No need to steer clear of electric cars if you have a pacemaker
A study published in Technology and Health Care shows that four leading brands of e-cars do not trigger electromagnetic interference (EMI) with cardiac implantable electronic devices (CIED). CIEDs like pacemakers and defibrillators may malfunction when they are exposed to strong electromagnetic fields (EMF) generated by powerful motors. While rare events, such errors could have serious consequences for patients. With the increasing use of electric-powered vehicles for public and private transport, there is a critical need to assess the potential risks for this population.
Electromagnetic interference is a rare, but potentially catastrophic event for a CIED patient, resulting in pauses or cardiac arrest in pacemaker patients or inappropriate shock delivery in defibrillator patients. CIED patients frequently worry about triggering such events while interacting with appliances such as dishwashers, washing machines, and metal detectors. These concerns are often based on misconceptions and myths exacerbated the limited information available to physicians about the increasing number of electronic and digital devices that emit EMF.
“Our study addresses pressing patient and physician concerns regarding the use of e-cars by patients with CIEDs and we are pleased to report that their use appears safe with current technology. Neither adverse events nor electromagnetic interference were detected while driving or charging the cars during our test,” explained co-investigator Dr. Matthew O’Connor, Department of Electrophysiology, Wellington Hospital, New Zealand.
The investigators attribute the safety of the e-cars tested to the shielding used in electric cars to protect onboard computer systems from EMI. This shielding prevents high EMF levels inside the cars and likely protects CIEDs from interference. The strongest EMF levels were detected during the charging of the vehicles.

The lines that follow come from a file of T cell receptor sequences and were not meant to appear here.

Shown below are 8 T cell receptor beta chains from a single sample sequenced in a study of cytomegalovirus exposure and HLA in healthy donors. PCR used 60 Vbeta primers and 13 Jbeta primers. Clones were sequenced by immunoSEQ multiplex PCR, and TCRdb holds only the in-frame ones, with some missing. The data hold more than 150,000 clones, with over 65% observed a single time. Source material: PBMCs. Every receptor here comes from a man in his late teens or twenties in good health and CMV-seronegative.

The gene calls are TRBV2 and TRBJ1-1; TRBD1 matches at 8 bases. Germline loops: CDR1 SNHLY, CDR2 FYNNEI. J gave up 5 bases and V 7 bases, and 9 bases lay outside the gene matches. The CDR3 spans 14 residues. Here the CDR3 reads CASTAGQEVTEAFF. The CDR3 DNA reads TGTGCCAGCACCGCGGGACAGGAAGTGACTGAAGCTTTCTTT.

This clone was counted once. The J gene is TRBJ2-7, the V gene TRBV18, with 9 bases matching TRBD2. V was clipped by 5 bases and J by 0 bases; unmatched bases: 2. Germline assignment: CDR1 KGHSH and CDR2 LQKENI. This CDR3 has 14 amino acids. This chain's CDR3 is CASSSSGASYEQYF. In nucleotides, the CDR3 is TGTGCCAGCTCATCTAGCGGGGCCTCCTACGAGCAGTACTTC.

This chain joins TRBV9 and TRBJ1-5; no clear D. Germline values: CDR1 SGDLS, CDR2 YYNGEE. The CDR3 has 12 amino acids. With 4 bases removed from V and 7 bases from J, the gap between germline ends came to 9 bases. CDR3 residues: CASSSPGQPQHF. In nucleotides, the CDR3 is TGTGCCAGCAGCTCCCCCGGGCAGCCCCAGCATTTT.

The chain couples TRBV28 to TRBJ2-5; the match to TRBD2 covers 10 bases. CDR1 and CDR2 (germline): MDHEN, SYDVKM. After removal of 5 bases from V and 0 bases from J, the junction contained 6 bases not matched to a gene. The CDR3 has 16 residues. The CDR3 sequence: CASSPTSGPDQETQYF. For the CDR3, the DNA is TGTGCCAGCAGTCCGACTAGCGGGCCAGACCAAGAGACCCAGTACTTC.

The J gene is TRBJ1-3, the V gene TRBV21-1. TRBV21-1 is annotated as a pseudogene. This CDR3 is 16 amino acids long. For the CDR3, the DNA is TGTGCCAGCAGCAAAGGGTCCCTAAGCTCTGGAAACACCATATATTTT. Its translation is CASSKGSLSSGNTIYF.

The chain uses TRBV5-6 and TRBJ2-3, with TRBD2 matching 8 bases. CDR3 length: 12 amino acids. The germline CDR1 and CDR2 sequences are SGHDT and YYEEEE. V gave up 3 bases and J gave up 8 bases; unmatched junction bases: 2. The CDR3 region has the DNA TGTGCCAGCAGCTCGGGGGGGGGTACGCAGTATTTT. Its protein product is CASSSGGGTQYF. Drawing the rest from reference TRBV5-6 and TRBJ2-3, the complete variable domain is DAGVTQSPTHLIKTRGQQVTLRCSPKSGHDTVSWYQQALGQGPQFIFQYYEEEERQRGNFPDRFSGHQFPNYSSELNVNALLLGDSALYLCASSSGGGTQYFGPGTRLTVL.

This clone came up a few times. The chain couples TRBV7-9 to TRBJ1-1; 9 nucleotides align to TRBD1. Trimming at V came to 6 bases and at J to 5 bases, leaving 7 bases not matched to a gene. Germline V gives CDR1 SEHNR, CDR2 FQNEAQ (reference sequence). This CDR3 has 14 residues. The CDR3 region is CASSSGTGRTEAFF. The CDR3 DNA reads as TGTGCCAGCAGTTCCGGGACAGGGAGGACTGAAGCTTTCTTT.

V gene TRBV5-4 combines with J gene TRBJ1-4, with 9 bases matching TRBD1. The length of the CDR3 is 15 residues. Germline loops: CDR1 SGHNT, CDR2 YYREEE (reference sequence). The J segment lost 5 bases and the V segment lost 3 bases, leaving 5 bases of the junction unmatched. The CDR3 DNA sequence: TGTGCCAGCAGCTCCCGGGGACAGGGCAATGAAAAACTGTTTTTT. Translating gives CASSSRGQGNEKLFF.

One hundred and eight CIED patients drove and charged four commercially available e-cars (Nissan LEAF, Tesla Model S P85, BMW i3, und VW eUp) on a roller-bench test, which simulates road driving in a safe environment. Roller-bench testing provides resistance and maximizes motor output and EMF, which was crucial to ensure simulating real-world EMF generation.
Given the rapidly increasing use of these vehicles for private and public transportation, this study provides important information for patients with CIEDs and is the first to do so using only fully electric cars. Hybrid cars were excluded from the study to control for maximal EMF, since the intermittent use of a combustion engine could result in too much variation in EMF exposure.
“It is important to give evidence-based advice on which devices are dangerous EMI sources and which devices are harmless so that CIED patients can avoid unfounded worries and unnecessary restrictions,” commented lead investigator PD Dr. med. Carsten Lennerz, Department of Electrophysiology, German Heart Centre Munich, Munich, Germany.
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